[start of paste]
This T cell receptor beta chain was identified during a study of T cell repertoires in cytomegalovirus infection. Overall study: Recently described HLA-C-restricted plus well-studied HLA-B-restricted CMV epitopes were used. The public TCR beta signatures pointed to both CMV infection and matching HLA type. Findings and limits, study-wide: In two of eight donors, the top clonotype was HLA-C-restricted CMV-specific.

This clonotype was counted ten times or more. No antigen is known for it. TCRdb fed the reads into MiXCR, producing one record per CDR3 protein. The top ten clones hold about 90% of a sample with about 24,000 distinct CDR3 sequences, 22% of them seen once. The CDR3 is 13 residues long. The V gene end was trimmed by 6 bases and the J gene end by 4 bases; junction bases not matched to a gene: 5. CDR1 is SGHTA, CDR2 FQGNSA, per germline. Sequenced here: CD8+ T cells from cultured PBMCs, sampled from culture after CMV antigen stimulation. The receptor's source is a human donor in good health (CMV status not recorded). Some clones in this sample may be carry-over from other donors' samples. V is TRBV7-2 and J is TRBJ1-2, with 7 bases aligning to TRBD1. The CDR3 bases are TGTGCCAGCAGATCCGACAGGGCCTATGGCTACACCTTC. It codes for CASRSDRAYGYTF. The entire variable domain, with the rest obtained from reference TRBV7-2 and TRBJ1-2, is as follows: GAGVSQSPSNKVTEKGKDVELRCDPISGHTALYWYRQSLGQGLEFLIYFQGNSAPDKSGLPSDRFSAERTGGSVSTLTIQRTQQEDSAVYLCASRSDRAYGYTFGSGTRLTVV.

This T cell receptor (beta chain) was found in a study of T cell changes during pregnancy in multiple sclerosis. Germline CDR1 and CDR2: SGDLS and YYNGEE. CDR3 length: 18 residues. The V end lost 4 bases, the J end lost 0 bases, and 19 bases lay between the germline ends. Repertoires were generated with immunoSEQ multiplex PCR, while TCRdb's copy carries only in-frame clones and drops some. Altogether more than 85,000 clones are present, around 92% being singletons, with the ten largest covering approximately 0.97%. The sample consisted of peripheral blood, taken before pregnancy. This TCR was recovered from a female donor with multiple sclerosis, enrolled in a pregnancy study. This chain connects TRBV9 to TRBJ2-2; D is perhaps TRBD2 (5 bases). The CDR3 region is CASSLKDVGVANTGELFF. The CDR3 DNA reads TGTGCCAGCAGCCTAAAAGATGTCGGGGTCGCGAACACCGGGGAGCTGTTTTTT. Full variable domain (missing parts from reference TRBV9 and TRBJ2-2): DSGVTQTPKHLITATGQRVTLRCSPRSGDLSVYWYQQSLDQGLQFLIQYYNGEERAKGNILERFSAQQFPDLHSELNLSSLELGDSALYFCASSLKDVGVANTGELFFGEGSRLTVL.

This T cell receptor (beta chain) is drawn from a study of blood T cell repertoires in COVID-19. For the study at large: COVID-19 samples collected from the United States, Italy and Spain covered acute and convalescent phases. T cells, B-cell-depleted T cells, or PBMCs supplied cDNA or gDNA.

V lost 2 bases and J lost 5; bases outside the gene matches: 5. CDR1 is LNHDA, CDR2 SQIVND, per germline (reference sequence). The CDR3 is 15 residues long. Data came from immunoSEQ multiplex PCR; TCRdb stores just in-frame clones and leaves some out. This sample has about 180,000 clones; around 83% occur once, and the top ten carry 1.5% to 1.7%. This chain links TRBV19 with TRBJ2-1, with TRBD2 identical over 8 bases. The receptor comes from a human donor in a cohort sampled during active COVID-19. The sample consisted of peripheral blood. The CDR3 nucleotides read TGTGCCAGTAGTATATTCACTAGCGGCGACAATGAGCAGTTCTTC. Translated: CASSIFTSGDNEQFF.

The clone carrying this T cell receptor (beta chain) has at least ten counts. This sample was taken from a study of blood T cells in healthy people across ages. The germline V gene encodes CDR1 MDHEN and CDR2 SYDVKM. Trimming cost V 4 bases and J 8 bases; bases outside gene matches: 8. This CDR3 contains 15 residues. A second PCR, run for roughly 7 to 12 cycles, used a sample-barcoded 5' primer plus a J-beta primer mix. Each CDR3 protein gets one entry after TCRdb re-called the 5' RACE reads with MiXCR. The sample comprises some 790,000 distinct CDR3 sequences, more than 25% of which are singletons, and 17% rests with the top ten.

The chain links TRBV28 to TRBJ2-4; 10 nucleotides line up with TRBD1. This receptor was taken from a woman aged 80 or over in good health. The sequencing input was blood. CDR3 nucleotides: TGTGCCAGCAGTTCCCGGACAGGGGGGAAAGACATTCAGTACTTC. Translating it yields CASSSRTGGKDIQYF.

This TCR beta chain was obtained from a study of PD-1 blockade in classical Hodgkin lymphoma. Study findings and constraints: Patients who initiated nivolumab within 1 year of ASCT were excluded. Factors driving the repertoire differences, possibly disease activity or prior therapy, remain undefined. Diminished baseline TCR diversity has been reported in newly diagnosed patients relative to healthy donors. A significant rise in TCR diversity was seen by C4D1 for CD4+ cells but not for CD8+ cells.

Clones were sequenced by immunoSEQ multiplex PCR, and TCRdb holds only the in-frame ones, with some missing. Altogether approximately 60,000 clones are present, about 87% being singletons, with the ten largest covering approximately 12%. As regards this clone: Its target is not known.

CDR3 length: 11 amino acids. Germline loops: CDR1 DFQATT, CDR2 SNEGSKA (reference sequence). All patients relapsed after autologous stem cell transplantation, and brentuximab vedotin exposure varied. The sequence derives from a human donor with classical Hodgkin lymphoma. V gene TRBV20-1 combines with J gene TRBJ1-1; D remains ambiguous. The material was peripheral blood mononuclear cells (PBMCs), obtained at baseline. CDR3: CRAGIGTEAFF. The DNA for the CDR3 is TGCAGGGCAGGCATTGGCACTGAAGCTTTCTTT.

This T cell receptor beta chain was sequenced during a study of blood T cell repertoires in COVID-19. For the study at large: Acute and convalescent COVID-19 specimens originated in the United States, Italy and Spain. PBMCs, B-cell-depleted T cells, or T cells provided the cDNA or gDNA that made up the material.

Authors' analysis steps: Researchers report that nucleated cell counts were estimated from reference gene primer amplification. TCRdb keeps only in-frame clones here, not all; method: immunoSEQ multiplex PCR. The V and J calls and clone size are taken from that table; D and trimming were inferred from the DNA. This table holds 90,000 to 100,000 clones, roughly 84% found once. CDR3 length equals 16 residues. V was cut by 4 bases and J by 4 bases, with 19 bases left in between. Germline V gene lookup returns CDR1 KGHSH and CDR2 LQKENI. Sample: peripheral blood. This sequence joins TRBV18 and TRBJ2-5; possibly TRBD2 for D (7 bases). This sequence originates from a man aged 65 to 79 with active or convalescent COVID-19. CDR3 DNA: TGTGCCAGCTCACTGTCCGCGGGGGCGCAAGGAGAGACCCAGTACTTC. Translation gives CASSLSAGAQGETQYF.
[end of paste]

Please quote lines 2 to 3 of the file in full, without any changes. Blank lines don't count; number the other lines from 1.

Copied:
This clonotype was counted ten times or more. No antigen is known for it. TCRdb fed the reads into MiXCR, producing one record per CDR3 protein. The top ten clones hold about 90% of a sample with about 24,000 distinct CDR3 sequences, 22% of them seen once. The CDR3 is 13 residues long. The V gene end was trimmed by 6 bases and the J gene end by 4 bases; junction bases not matched to a gene: 5. CDR1 is SGHTA, CDR2 FQGNSA, per germline. Sequenced here: CD8+ T cells from cultured PBMCs, sampled from culture after CMV antigen stimulation. The receptor's source is a human donor in good health (CMV status not recorded). Some clones in this sample may be carry-over from other donors' samples. V is TRBV7-2 and J is TRBJ1-2, with 7 bases aligning to TRBD1. The CDR3 bases are TGTGCCAGCAGATCCGACAGGGCCTATGGCTACACCTTC. It codes for CASRSDRAYGYTF. The entire variable domain, with the rest obtained from reference TRBV7-2 and TRBJ1-2, is as follows: GAGVSQSPSNKVTEKGKDVELRCDPISGHTALYWYRQSLGQGLEFLIYFQGNSAPDKSGLPSDRFSAERTGGSVSTLTIQRTQQEDSAVYLCASRSDRAYGYTFGSGTRLTVV.

This T cell receptor (beta chain) was found in a study of T cell changes during pregnancy in multiple sclerosis. Germline CDR1 and CDR2: SGDLS and YYNGEE. CDR3 length: 18 residues. The V end lost 4 bases, the J end lost 0 bases, and 19 bases lay between the germline ends. Repertoires were generated with immunoSEQ multiplex PCR, while TCRdb's copy carries only in-frame clones and drops some. Altogether more than 85,000 clones are present, around 92% being singletons, with the ten largest covering approximately 0.97%. The sample consisted of peripheral blood, taken before pregnancy. This TCR was recovered from a female donor with multiple sclerosis, enrolled in a pregnancy study. This chain connects TRBV9 to TRBJ2-2; D is perhaps TRBD2 (5 bases). The CDR3 region is CASSLKDVGVANTGELFF. The CDR3 DNA reads TGTGCCAGCAGCCTAAAAGATGTCGGGGTCGCGAACACCGGGGAGCTGTTTTTT. Full variable domain (missing parts from reference TRBV9 and TRBJ2-2): DSGVTQTPKHLITATGQRVTLRCSPRSGDLSVYWYQQSLDQGLQFLIQYYNGEERAKGNILERFSAQQFPDLHSELNLSSLELGDSALYFCASSLKDVGVANTGELFFGEGSRLTVL.